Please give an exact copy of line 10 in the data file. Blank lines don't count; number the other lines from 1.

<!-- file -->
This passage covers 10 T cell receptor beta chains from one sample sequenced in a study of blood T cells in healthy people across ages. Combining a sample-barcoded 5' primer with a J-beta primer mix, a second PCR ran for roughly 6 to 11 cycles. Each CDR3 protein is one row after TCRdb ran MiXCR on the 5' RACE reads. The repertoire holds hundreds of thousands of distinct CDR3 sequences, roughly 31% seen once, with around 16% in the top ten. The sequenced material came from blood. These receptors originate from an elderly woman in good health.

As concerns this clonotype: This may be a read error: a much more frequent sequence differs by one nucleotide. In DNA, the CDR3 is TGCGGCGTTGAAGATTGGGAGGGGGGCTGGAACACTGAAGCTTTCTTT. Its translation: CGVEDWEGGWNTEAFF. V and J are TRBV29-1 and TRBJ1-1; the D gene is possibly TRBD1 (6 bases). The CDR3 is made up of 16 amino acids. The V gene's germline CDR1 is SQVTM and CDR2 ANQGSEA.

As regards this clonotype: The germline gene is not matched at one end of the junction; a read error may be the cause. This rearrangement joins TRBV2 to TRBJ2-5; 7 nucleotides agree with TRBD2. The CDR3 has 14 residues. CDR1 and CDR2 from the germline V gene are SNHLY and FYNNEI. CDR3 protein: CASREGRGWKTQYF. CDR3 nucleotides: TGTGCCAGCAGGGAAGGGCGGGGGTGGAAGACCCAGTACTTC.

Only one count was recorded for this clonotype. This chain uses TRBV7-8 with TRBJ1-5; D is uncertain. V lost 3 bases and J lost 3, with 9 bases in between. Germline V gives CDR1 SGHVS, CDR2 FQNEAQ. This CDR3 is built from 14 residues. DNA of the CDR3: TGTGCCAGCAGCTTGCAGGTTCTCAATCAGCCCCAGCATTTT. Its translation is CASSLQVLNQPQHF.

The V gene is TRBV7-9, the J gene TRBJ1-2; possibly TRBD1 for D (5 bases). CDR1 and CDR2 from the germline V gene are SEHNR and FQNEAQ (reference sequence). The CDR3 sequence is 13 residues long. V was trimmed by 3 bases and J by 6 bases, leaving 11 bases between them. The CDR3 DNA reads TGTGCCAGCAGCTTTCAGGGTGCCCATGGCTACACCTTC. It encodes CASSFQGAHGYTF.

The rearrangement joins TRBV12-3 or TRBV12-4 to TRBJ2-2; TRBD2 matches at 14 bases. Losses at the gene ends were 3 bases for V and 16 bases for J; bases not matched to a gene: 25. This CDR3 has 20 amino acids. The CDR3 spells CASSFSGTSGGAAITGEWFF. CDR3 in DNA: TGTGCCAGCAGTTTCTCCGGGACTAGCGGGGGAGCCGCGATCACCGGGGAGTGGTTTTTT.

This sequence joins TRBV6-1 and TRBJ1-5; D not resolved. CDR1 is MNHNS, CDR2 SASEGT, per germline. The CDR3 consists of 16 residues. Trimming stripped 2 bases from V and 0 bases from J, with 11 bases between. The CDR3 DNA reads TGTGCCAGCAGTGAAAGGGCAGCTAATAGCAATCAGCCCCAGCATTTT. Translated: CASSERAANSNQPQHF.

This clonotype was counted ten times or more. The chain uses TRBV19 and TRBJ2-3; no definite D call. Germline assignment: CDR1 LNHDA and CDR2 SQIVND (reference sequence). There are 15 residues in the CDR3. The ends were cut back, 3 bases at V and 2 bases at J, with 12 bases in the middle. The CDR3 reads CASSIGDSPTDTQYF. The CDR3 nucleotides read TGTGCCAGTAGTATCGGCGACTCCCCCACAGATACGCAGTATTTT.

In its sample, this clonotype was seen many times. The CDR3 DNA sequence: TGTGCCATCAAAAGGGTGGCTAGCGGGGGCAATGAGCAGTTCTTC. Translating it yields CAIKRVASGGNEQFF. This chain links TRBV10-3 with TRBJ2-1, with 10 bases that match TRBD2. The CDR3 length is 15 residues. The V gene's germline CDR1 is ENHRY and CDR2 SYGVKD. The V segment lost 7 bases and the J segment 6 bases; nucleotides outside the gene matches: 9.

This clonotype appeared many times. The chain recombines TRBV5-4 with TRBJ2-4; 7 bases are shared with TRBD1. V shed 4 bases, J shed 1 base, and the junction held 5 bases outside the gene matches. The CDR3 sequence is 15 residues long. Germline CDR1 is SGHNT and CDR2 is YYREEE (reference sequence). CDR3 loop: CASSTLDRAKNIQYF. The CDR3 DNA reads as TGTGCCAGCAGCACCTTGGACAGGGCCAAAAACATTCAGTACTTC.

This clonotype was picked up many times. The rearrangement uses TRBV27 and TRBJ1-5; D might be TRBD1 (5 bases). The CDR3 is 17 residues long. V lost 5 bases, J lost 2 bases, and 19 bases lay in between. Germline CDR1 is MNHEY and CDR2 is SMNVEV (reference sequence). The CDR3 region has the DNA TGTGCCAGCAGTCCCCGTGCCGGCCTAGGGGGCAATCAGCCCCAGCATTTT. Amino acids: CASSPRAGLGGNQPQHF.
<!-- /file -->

This clonotype appeared many times. The chain recombines TRBV5-4 with TRBJ2-4; 7 bases are shared with TRBD1. V shed 4 bases, J shed 1 base, and the junction held 5 bases outside the gene matches. The CDR3 sequence is 15 residues long. Germline CDR1 is SGHNT and CDR2 is YYREEE (reference sequence). CDR3 loop: CASSTLDRAKNIQYF. The CDR3 DNA reads as TGTGCCAGCAGCACCTTGGACAGGGCCAAAAACATTCAGTACTTC.